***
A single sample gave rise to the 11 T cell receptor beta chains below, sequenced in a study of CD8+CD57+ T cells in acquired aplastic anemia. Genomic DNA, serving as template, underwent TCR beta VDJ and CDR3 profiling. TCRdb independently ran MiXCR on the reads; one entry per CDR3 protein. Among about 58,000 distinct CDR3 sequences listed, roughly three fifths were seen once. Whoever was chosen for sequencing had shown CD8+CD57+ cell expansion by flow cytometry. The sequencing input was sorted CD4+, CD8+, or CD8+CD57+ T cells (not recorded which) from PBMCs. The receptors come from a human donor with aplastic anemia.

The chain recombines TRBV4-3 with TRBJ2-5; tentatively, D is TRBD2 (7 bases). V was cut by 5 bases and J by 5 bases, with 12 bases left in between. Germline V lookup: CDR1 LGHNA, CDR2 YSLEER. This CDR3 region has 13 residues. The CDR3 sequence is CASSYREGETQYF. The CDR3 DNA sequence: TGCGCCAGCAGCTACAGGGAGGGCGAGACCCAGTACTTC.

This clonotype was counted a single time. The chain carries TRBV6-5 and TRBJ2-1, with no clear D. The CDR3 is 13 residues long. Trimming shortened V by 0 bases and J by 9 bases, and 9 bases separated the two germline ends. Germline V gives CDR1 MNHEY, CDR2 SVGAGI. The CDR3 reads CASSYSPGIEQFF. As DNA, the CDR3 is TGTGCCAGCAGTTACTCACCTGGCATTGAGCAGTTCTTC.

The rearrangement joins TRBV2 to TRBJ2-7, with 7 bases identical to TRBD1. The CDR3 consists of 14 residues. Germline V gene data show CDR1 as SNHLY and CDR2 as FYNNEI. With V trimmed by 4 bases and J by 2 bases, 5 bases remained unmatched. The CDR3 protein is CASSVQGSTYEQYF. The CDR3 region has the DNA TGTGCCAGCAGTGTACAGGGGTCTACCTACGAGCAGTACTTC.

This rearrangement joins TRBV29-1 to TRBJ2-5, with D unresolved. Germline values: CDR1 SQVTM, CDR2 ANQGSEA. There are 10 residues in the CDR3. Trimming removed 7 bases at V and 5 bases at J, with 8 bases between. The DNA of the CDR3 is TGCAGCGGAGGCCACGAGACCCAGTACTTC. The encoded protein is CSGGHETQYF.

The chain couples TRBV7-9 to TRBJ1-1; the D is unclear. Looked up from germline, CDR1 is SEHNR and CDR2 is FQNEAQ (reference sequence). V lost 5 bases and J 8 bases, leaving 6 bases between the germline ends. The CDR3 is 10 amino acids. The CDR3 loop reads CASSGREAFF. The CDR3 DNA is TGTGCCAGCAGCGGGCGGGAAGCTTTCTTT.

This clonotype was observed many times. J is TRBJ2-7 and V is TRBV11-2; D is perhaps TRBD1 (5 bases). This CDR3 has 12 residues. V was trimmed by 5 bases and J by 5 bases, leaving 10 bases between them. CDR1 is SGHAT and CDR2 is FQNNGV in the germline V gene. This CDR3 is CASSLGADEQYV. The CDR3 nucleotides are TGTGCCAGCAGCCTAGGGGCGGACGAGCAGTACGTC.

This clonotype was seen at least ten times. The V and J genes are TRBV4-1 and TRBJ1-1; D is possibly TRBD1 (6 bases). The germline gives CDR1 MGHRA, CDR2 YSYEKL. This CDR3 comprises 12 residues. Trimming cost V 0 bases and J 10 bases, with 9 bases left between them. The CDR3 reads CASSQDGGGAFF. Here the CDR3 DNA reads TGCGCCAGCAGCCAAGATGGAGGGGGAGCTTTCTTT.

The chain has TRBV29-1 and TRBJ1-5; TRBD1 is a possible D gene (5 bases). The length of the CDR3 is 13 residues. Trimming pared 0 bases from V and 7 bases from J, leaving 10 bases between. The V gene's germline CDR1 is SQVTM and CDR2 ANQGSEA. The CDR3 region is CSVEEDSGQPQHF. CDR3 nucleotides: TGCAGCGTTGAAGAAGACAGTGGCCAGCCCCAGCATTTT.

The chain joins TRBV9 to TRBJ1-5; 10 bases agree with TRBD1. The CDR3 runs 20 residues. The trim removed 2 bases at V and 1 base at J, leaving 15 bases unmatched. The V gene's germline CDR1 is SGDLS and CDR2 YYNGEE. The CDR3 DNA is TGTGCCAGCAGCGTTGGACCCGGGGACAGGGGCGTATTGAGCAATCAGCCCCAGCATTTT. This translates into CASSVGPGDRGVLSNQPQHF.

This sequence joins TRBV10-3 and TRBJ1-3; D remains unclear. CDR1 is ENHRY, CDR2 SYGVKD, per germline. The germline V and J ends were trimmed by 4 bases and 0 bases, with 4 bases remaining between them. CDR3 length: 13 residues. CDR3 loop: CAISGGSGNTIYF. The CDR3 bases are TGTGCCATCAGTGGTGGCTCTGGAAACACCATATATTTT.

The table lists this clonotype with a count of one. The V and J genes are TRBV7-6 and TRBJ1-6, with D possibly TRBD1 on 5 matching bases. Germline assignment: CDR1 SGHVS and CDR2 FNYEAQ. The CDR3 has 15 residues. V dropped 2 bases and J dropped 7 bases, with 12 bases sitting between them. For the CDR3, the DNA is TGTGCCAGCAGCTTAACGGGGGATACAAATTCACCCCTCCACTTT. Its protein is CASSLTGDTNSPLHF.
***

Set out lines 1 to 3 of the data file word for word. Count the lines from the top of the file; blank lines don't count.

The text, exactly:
A single sample gave rise to the 11 T cell receptor beta chains below, sequenced in a study of CD8+CD57+ T cells in acquired aplastic anemia. Genomic DNA, serving as template, underwent TCR beta VDJ and CDR3 profiling. TCRdb independently ran MiXCR on the reads; one entry per CDR3 protein. Among about 58,000 distinct CDR3 sequences listed, roughly three fifths were seen once. Whoever was chosen for sequencing had shown CD8+CD57+ cell expansion by flow cytometry. The sequencing input was sorted CD4+, CD8+, or CD8+CD57+ T cells (not recorded which) from PBMCs. The receptors come from a human donor with aplastic anemia.

The chain recombines TRBV4-3 with TRBJ2-5; tentatively, D is TRBD2 (7 bases). V was cut by 5 bases and J by 5 bases, with 12 bases left in between. Germline V lookup: CDR1 LGHNA, CDR2 YSLEER. This CDR3 region has 13 residues. The CDR3 sequence is CASSYREGETQYF. The CDR3 DNA sequence: TGCGCCAGCAGCTACAGGGAGGGCGAGACCCAGTACTTC.

This clonotype was counted a single time. The chain carries TRBV6-5 and TRBJ2-1, with no clear D. The CDR3 is 13 residues long. Trimming shortened V by 0 bases and J by 9 bases, and 9 bases separated the two germline ends. Germline V gives CDR1 MNHEY, CDR2 SVGAGI. The CDR3 reads CASSYSPGIEQFF. As DNA, the CDR3 is TGTGCCAGCAGTTACTCACCTGGCATTGAGCAGTTCTTC.